The Sky Above
Transcript The Sky Above
The Sky Above
• High-Level Clouds
Cloud types include: cirrus and cirrostratus.
• Mid-Level Clouds
Cloud types include: altocumulus, altostratus.
• Low-Level Clouds
Cloud types include: nimbostratus and stratocumulus.
• Clouds with Vertical Development
Cloud types include: fair weather cumulus and cumulonimbus.
• Other Cloud Types
Cloud types include: contrails, billow clouds, mammatus,
orographic and pileus clouds.
There are many, many types of weather:
acid rain, aftershock, air pollution, arctic wind, atomic dust,
avalanche, ball lightning, balmy, beastly, bitter, brisk,
black ice, blizzard, blue skies, bluster, bolt of lightning,
breeze, brisk, calm, chill, wind, clear sky, cloud burst,
cloudless, clouds, cold front, cold spell, cold wave, comet,
continuous drizzle, continuous rain, continuous snow, cool,
cycloned, down pour, draft, drizzled, dry dust devil dust,
storm, earthquake, eclipse, electrical storm, erosion,
eruption, eye of hurricane, fair, fall, falling star, flash flood,
fog, freeze, gust, hail, shower, haze, heat wave, driving
snow, thunderstorm, hot spell, howling wind, humid,
hurricane, ice storm, Indian summer, lightning, shower,
sleet, driving whiteout, wind, windstorm, winter.
• The earth's atmosphere is a very thin layer wrapped around
a very large planet.
Two gases make up the bulk of the earth's atmosphere:
nitrogen, which comprises 78% of the atmosphere, and
oxygen, which accounts for 21%. Various trace gases make
up the remainder.
Based on temperature, the atmosphere is divided into four
layers: the troposphere, stratosphere, mesosphere, and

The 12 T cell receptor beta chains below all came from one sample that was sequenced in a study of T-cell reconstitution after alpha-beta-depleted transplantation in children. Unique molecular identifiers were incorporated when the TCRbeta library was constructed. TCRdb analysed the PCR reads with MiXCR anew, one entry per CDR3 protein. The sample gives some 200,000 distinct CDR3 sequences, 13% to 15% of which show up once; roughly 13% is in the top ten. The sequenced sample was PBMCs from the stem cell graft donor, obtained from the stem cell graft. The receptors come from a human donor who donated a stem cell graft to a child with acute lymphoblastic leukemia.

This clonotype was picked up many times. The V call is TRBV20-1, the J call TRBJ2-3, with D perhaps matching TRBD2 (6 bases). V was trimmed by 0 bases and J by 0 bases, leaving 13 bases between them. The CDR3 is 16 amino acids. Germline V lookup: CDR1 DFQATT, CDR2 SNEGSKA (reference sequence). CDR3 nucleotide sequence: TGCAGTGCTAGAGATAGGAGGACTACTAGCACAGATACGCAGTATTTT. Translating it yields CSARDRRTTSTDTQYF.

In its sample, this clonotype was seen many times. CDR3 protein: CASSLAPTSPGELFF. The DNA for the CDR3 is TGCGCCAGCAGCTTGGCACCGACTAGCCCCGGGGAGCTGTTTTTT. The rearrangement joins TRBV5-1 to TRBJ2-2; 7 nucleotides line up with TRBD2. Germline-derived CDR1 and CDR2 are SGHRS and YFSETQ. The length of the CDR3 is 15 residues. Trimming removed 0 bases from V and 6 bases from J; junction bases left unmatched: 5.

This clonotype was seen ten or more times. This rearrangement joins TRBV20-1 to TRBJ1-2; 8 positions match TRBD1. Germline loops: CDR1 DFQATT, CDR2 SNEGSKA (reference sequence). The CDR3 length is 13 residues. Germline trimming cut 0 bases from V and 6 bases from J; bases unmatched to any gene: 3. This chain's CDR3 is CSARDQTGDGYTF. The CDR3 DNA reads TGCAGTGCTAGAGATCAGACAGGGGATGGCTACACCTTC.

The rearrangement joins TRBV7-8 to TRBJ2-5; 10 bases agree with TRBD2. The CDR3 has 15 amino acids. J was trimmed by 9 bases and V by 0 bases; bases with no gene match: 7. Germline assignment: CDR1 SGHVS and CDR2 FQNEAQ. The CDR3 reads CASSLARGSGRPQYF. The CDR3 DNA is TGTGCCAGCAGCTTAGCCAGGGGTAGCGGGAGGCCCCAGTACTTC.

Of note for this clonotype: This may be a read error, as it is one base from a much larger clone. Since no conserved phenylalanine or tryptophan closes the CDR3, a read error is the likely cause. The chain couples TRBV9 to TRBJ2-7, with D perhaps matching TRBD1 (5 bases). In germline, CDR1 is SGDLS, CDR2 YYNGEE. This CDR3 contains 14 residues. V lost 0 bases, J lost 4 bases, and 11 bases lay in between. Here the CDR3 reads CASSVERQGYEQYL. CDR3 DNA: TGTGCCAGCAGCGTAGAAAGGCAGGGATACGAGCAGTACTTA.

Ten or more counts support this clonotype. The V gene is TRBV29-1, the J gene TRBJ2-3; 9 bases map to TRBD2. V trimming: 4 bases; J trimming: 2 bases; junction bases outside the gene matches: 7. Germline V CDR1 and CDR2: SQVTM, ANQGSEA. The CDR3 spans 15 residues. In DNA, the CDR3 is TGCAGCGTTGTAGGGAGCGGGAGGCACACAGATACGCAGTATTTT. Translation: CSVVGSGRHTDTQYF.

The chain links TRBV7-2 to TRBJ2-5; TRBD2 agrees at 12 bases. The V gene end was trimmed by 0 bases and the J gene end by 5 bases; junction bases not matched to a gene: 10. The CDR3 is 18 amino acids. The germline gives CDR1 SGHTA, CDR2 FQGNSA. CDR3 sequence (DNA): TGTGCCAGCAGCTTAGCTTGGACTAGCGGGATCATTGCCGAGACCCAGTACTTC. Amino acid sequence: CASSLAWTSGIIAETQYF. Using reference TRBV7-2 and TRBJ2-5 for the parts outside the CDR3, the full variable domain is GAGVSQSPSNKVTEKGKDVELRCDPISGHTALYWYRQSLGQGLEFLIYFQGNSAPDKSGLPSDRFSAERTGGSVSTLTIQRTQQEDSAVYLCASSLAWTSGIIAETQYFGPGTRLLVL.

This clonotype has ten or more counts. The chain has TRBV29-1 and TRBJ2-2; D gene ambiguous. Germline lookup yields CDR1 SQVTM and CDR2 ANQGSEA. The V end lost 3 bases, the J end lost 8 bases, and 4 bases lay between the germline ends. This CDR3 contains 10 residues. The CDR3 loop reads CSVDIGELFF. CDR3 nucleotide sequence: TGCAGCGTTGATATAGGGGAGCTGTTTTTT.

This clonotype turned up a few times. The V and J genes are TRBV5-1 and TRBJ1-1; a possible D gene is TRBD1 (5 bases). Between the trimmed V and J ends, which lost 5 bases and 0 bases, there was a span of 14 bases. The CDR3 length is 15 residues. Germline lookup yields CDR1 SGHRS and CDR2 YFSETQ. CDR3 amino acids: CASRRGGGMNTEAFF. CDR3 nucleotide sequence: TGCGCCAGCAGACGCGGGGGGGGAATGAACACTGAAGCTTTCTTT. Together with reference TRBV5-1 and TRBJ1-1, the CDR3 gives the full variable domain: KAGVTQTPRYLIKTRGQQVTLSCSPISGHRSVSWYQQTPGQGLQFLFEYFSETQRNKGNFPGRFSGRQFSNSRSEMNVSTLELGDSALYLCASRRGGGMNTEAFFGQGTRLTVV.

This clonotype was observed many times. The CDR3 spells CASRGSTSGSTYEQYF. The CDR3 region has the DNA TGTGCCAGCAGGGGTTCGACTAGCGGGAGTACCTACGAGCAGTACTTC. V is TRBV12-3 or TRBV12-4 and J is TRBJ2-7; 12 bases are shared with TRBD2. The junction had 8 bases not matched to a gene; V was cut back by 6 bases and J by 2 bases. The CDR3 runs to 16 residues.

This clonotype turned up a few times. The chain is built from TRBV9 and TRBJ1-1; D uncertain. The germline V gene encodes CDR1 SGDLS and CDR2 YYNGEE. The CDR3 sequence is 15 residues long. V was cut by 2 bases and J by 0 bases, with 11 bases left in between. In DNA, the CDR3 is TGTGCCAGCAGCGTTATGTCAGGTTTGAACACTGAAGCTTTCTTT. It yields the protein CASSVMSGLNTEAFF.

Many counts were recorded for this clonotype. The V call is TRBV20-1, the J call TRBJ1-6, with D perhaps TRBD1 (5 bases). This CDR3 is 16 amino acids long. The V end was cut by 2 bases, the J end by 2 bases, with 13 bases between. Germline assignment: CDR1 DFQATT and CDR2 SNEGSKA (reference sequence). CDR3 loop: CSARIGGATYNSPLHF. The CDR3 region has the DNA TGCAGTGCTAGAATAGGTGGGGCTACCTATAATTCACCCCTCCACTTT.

Energy is transferred between the earth's surface and the
atmosphere via conduction, convection, and radiation.
The Moon, of course, has been known since
prehistoric times. It is the second brightest
object in the sky after the Sun. As the
Moon orbits around the Earth once per
month, the angle between the Earth, the
Moon and the Sun changes; we see this as
the cycle of the Moon's phases.
The Sun is the most prominent feature in our
solar system. It is the largest object and
contains approximately 98% of the total
solar system mass. One hundred and nine
Earths would be required to fit across the
Sun's disk, and its interior could hold over
1.3 million Earths. The Sun's outer visible
layer is called the photosphere and has a
temperature of 6,000°C (11,000°F).
Comets are sometimes called dirty snowballs
or "icy mud balls". They are a mixture of
ices (both water and frozen gases) and dust
that for some reason didn't get incorporated
into planets when the solar system was
formed. This makes them very interesting
as samples of the early history of the solar
A star (such as the Sun)
is a ball of gas which has, at its heart, a nuclear